Personal Website for TED HENRY

Consistent with the weather forecast I heard the occasional pitter patter of fat rain drops during the night and the wind was still blowing. It wasn’t a problem, especially since the temperature drop got rid of the pesky Yellowjackets. Not that it was cold or anything. After breakfast I grabbed my pack and headed to the basalt layered cake to see what I could find. Besides being grey it was a fine day to be hiking and looking at details. As you know, there were numerous small wildflowers here and there, mostly in the lower spots.

Another Holly Rock

Another Holly Rock

After climbing up two layers of rimrock to the top of a long skinny mesa I found a location for a Holly rock that I liked and noted the gps coordinates. This is where things got tricky. It’s easier going up than down and I was having trouble finding a good spot to descend. Obviously I chose poorly and partway down a slab peeled away and down I went, landing hard on my left side right onto a pointed chunk of basalt. I rolled over and was stunned for a bit. Soon I got up and started finding which parts that were hurting were just temporary and which weren’t. Yeah I had some bleeding scratches but they were of no concern. But I knew as soon as I landed that I probably broke some ribs. Yeah, it was a major hurt. I got up and started down the grassy slope looking for my new NCNP goat hat that blew off downhill. Oh the irony, a goat hat. I found it easy enough hiding in the sage. Then I shuffled down to the sandy two-track holding my left arm carefully at my side. Walking back the half mile to the truck wasn’t bad but I knew my trip was over. The next days plan to go petrified wood prospecting was now a laughable idea. At the truck I popped some Tylenol (I had opiates along but needed to be able to drive), loaded the passenger seat with food and headed for home. Thankfully I had a full tank of fuel and the drive proved to be short and easy.

Once home I left the truck still packed, headed to the first shower in a week, and planted myself on my good side on the couch, which is where I stayed for the next three days. I felt pretty icky those three days but things improved a lot after that. I broke ribs in a mountain bike crash years ago so I know the drill. I didn’t need it this time, but maybe I should reactivate my Spot Satellite Messenger before another solo trip out of cellular range. If I had broke a leg in that fall I could have been in trouble. I had no cell service at Harts Pass, Slate Peak, Eight Mile Creek, Goat Peak, or at Drumheller Channels. Just on the major highways and while passing through small towns.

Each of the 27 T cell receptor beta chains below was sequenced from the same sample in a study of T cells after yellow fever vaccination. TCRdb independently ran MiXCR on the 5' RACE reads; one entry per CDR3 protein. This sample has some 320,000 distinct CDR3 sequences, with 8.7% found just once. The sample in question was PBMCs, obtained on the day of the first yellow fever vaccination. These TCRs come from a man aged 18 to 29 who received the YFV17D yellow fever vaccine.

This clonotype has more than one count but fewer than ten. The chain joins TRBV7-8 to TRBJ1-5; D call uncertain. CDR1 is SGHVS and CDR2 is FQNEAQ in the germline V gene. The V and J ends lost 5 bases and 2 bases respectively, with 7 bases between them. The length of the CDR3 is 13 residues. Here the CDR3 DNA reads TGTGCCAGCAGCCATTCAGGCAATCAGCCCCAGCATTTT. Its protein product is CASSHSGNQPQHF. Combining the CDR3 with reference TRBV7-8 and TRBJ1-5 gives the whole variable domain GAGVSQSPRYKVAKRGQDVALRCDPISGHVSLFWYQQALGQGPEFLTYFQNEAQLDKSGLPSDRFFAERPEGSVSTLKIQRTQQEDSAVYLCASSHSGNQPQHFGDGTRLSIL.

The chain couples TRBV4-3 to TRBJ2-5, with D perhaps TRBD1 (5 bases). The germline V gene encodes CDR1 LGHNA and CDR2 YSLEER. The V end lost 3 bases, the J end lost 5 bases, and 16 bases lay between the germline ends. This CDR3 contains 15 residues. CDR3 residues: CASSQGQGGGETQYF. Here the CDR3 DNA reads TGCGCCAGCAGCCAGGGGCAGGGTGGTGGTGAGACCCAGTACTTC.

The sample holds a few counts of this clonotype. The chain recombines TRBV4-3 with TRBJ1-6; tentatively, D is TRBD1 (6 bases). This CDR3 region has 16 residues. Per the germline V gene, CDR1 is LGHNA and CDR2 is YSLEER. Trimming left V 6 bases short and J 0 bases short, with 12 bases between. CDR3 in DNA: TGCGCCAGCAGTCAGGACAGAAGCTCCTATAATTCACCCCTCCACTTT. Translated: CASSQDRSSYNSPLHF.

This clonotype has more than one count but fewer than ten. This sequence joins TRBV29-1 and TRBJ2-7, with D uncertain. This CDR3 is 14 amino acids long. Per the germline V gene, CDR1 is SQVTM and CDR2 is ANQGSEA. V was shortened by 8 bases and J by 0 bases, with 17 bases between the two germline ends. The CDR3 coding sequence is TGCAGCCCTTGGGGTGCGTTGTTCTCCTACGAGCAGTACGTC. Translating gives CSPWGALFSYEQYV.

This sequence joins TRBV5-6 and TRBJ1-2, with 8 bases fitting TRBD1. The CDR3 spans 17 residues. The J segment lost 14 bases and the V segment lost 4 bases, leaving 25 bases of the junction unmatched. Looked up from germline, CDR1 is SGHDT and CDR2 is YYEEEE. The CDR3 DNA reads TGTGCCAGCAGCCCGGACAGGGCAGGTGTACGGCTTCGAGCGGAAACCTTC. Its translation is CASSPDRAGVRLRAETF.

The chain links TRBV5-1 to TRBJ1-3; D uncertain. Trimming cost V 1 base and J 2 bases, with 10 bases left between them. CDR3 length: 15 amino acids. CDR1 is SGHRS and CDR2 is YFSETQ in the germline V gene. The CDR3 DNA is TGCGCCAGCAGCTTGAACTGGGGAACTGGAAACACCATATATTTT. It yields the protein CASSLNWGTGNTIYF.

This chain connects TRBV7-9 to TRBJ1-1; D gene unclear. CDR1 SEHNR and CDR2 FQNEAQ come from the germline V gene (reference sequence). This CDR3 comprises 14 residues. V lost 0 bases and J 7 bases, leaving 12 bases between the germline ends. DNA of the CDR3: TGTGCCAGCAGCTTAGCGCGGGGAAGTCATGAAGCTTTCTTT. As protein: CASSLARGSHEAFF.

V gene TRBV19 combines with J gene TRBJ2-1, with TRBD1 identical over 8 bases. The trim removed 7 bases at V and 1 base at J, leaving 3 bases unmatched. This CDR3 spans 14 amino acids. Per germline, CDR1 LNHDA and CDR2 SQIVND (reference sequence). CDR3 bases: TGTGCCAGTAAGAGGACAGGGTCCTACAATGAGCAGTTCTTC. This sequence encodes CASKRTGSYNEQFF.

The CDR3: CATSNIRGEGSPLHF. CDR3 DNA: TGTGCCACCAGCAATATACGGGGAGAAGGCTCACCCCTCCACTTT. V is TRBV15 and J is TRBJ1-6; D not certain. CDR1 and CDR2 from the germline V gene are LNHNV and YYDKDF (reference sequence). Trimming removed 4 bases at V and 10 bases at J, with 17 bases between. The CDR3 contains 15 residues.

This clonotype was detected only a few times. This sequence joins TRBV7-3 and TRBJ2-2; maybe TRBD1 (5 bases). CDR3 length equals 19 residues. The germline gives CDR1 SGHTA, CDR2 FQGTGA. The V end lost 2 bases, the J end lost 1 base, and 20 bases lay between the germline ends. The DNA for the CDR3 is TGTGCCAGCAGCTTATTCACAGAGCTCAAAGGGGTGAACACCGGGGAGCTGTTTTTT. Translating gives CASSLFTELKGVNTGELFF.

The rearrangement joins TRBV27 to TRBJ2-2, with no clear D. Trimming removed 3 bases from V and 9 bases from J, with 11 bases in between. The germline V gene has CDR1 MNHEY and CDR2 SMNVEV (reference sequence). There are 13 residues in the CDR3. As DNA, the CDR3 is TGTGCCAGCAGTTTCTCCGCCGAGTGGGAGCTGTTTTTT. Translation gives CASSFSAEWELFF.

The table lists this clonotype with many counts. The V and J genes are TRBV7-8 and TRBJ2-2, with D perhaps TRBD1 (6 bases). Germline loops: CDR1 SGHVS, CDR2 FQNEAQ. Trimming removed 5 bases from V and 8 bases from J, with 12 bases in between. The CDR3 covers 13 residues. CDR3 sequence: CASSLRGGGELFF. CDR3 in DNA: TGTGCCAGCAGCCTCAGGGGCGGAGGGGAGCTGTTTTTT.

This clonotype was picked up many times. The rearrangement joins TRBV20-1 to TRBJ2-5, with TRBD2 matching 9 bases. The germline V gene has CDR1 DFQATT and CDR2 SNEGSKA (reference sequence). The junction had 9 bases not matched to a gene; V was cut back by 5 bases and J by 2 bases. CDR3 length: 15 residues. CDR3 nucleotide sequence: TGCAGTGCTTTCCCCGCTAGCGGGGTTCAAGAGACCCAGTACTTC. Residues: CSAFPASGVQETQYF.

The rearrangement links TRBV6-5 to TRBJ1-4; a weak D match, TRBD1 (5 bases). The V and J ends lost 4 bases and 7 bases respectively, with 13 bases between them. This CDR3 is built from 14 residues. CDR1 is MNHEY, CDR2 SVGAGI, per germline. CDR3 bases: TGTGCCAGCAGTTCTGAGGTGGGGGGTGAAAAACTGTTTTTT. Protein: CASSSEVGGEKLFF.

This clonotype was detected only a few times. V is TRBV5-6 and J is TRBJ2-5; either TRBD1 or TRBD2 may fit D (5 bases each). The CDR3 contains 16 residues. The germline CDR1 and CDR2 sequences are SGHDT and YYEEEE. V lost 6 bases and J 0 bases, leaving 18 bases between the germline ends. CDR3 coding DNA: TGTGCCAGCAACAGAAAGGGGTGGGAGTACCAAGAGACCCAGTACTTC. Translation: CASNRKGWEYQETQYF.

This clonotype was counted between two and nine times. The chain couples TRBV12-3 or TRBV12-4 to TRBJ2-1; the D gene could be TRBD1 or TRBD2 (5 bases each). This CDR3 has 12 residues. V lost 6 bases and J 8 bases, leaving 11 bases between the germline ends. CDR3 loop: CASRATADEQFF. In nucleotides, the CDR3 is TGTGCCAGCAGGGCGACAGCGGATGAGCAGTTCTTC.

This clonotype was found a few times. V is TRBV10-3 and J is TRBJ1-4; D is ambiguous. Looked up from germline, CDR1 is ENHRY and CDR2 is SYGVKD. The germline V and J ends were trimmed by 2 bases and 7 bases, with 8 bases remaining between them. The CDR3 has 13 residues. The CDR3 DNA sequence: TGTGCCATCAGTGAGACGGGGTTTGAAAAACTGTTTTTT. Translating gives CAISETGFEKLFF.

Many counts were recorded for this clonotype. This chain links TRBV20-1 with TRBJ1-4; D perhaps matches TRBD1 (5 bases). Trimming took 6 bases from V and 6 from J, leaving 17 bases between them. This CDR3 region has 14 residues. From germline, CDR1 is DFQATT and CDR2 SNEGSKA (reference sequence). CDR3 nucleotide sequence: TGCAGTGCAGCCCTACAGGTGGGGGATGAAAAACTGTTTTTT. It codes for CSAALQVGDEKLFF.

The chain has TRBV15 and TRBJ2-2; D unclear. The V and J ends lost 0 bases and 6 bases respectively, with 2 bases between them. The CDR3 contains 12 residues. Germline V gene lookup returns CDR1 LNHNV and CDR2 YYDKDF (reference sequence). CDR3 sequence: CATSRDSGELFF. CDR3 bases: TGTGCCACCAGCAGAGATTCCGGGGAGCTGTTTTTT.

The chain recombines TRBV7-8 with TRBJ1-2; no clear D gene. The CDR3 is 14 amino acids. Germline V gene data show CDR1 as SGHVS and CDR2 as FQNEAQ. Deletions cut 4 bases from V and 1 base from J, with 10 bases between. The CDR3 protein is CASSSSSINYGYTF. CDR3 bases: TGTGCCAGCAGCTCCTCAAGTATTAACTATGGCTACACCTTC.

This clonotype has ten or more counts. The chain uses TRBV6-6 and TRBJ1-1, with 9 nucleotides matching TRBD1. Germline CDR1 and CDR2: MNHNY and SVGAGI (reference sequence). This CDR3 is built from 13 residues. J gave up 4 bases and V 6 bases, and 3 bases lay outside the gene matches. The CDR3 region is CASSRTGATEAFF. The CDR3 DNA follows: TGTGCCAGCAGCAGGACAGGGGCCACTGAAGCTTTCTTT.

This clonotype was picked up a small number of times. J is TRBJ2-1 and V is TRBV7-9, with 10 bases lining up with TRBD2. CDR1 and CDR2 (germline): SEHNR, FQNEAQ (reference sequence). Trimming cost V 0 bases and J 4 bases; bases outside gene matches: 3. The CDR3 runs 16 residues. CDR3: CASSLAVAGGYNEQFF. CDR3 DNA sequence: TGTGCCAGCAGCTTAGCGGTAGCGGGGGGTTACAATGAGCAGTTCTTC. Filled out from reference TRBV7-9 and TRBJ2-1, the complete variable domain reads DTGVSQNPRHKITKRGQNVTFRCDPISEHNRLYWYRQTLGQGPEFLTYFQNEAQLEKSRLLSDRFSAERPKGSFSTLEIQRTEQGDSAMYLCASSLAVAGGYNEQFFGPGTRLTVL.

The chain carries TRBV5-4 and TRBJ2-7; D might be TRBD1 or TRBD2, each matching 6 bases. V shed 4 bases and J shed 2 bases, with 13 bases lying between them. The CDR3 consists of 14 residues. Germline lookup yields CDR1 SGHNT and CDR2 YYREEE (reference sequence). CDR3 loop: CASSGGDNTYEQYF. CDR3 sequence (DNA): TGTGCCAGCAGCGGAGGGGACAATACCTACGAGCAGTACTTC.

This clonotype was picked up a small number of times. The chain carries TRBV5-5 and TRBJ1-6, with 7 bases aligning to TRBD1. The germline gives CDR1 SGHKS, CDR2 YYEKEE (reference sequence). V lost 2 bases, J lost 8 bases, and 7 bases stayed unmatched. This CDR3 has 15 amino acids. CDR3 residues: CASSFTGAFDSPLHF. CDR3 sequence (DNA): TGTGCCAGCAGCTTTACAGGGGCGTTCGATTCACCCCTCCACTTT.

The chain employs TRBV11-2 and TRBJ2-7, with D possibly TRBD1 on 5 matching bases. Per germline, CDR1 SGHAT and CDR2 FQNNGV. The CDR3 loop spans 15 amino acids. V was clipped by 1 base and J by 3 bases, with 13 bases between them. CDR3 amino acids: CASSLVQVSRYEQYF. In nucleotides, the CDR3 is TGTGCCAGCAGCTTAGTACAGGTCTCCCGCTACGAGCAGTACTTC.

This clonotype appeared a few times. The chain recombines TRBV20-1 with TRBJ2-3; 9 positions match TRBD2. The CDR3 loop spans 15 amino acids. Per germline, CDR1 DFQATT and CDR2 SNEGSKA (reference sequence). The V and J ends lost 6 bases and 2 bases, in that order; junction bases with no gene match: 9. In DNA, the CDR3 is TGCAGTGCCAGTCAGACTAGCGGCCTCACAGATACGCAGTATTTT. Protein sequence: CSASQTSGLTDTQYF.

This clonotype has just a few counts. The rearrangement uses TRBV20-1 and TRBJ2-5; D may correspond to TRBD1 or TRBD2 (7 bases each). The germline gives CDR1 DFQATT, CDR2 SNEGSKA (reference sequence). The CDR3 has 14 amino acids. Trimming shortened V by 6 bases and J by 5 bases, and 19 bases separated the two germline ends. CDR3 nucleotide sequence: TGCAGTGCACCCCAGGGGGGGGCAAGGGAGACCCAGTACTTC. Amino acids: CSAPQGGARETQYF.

While the scenery was world class and the camping excellent, the best part was the amazing people I met along the way. As a group the thru hikers are intelligent, humorous, and engaging. The locals I met in Winthrop were very friendly and helpful in the manner of small towns back in the 50’s. It was refreshing. As with previous trips, I returned home refreshed and invigorated. It is healthful for me to sit out in the forest among the trees and not have any electronics intruding into my train of thought. I only had one night where I could get radio reception and that turned out to be a delightful old fashioned community station in Winthrop.

All my gear worked fine and it should since my trips the previous two years have worked out all the kinks. My off-road version 4runner continues to exceed my expectations. I cannot imagine a better vehicle for the trips that I have taken these last three years. There is one thing I really need to add to my kit though. Mouse traps!. I had one night at Harts Pass where a rodent drove me nuts all night, scampering back and forth over the roof and making loud chewing noises underneath. I got up several times but could not drive it away. I fully expected to find a packrat nest in the engine bay, or chewed wiring underneath in the morning. But nope, everything looked fine.

The thru hiking couple Russel and Mackenzie that I helped out a little bit came by recently for a visit and to pick up the excess gear I took off their hands. I hardly recognized them in their freshly shaved and cleaned state. They are such characters. Mackenzie is like a Wonderhussy clone (of Youtube fame). I was hardly shocked to find out they participate in Burning Man. I wish I had thought to have her put on the Wonderhussy sunglasses for a photo. They rented out their house in Burien for the winter and are living in a huge converted van. They were on their way to Northern Arizona for the winter and looking for a new place to live.

I still want to go back to the Drumheller Channels to find the right basalt columns and get up on top of Sentinel Mountain, but not this year. By the time my ribs heal up, daylight and good weather will have withered away. After having such a good time at Hart Pass I could see making a trip next year during wildflower season, although wildflowers usually means mosquitos. There is still a lot of this state I have not seen, so who knows what plans I will cook up during the winter.

After muddling along in the fog of long covid for the preceding seven months I’m amazed and grateful that I recovered enough to make this trip.